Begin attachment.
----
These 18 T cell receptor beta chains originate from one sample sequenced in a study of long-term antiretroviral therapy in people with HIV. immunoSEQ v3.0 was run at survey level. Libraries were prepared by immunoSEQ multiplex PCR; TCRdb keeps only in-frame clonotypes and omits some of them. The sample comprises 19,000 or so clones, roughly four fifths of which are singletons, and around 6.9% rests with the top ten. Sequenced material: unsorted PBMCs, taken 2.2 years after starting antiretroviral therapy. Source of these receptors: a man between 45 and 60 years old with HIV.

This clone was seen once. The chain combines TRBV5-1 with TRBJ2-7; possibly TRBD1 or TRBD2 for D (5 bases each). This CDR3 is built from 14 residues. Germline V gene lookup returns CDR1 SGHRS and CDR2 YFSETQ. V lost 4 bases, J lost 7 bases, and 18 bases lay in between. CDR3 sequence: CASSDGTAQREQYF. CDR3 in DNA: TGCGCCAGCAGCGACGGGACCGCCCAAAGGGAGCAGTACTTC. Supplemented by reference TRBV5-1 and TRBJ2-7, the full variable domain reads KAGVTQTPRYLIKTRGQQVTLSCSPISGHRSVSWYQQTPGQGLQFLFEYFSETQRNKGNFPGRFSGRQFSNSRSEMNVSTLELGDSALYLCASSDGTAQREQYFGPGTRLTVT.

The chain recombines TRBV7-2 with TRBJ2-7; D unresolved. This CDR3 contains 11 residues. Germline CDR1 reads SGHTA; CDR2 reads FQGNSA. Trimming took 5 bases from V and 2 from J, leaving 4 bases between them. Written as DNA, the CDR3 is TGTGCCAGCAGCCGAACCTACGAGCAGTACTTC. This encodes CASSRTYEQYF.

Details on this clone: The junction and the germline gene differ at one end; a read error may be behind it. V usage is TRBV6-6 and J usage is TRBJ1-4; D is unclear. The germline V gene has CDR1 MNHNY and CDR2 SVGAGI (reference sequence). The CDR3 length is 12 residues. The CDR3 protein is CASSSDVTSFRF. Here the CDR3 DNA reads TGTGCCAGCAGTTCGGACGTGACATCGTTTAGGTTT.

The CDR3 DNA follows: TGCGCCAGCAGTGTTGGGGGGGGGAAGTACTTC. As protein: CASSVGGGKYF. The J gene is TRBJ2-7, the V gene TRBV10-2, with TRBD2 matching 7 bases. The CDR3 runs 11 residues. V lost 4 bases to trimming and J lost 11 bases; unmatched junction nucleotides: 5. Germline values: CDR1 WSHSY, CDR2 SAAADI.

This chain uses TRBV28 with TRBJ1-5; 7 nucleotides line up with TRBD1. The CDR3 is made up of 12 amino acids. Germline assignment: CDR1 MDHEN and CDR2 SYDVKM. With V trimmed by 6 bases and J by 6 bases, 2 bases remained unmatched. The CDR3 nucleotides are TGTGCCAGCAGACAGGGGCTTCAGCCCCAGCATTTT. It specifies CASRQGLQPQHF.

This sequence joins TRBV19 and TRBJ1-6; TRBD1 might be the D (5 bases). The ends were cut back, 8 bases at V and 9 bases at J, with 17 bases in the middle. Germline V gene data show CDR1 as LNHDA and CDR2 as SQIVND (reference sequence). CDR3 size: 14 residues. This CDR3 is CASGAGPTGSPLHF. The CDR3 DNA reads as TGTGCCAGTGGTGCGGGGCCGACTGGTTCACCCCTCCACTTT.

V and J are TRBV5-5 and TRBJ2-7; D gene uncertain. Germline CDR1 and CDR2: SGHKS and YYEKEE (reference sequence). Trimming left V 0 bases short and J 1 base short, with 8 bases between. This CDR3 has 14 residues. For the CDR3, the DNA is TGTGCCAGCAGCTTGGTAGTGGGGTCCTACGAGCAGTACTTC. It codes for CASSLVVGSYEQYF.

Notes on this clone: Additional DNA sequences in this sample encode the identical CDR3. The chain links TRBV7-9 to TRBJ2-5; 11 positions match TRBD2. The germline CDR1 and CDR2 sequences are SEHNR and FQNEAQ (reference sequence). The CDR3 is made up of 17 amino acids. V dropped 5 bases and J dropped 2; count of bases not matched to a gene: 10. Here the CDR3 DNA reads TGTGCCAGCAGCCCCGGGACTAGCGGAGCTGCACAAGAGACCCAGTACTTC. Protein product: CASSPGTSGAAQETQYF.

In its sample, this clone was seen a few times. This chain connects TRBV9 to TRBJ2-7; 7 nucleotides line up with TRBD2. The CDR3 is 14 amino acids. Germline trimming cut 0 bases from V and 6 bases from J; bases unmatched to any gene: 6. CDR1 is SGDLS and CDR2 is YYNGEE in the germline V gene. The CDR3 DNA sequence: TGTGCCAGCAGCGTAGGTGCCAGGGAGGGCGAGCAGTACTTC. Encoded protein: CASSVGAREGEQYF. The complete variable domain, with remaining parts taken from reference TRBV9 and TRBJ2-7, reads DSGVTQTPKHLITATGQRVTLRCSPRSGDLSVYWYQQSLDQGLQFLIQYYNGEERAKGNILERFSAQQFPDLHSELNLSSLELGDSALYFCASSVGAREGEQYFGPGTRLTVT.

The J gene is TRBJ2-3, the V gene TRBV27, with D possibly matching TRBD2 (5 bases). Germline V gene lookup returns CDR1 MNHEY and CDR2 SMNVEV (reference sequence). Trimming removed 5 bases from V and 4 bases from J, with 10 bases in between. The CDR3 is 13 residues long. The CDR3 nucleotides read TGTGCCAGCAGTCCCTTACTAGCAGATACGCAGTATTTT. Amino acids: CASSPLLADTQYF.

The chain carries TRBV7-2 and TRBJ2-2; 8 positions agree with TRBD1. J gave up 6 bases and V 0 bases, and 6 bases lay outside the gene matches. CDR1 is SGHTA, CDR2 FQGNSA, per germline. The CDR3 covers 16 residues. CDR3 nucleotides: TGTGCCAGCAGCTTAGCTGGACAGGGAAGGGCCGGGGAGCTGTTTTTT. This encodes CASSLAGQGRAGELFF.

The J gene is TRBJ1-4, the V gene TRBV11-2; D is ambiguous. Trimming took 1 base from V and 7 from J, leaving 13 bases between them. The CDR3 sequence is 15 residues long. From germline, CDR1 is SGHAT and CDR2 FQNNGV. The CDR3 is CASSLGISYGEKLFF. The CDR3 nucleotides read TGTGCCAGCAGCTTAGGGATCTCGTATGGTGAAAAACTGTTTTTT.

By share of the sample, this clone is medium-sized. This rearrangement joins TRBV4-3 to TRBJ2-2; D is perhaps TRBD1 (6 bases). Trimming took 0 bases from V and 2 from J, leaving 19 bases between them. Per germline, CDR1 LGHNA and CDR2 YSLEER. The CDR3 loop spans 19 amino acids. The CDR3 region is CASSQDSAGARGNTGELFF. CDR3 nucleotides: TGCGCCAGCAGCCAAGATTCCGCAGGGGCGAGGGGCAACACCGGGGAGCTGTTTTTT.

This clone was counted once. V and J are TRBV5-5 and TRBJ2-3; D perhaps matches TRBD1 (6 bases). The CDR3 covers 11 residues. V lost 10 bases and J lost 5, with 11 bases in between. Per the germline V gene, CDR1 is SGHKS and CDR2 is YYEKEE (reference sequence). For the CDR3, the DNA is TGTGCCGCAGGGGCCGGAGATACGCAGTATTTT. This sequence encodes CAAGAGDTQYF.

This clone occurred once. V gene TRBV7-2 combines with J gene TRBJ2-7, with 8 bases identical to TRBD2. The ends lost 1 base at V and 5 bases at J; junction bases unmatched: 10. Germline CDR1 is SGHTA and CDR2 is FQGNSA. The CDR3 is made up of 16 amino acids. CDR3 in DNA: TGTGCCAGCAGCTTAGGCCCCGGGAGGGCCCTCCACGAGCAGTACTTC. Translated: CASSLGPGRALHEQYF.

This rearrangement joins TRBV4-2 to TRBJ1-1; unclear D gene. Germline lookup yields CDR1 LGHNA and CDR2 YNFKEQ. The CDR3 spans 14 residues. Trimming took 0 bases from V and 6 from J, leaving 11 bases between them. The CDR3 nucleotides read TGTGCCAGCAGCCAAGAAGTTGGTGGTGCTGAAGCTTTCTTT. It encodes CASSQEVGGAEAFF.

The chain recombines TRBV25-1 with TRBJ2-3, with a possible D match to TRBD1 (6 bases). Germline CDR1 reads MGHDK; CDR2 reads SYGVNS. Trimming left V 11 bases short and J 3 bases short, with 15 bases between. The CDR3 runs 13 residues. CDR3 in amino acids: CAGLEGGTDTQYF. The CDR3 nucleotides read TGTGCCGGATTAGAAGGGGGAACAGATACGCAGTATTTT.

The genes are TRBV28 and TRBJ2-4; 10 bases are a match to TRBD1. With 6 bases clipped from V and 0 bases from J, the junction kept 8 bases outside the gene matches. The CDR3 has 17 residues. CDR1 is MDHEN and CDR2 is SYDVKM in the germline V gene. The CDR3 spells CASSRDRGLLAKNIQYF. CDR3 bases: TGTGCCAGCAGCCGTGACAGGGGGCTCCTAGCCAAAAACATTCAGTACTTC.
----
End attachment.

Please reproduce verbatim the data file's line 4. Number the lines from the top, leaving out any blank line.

Details on this clone: The junction and the germline gene differ at one end; a read error may be behind it. V usage is TRBV6-6 and J usage is TRBJ1-4; D is unclear. The germline V gene has CDR1 MNHNY and CDR2 SVGAGI (reference sequence). The CDR3 length is 12 residues. The CDR3 protein is CASSSDVTSFRF. Here the CDR3 DNA reads TGTGCCAGCAGTTCGGACGTGACATCGTTTAGGTTT.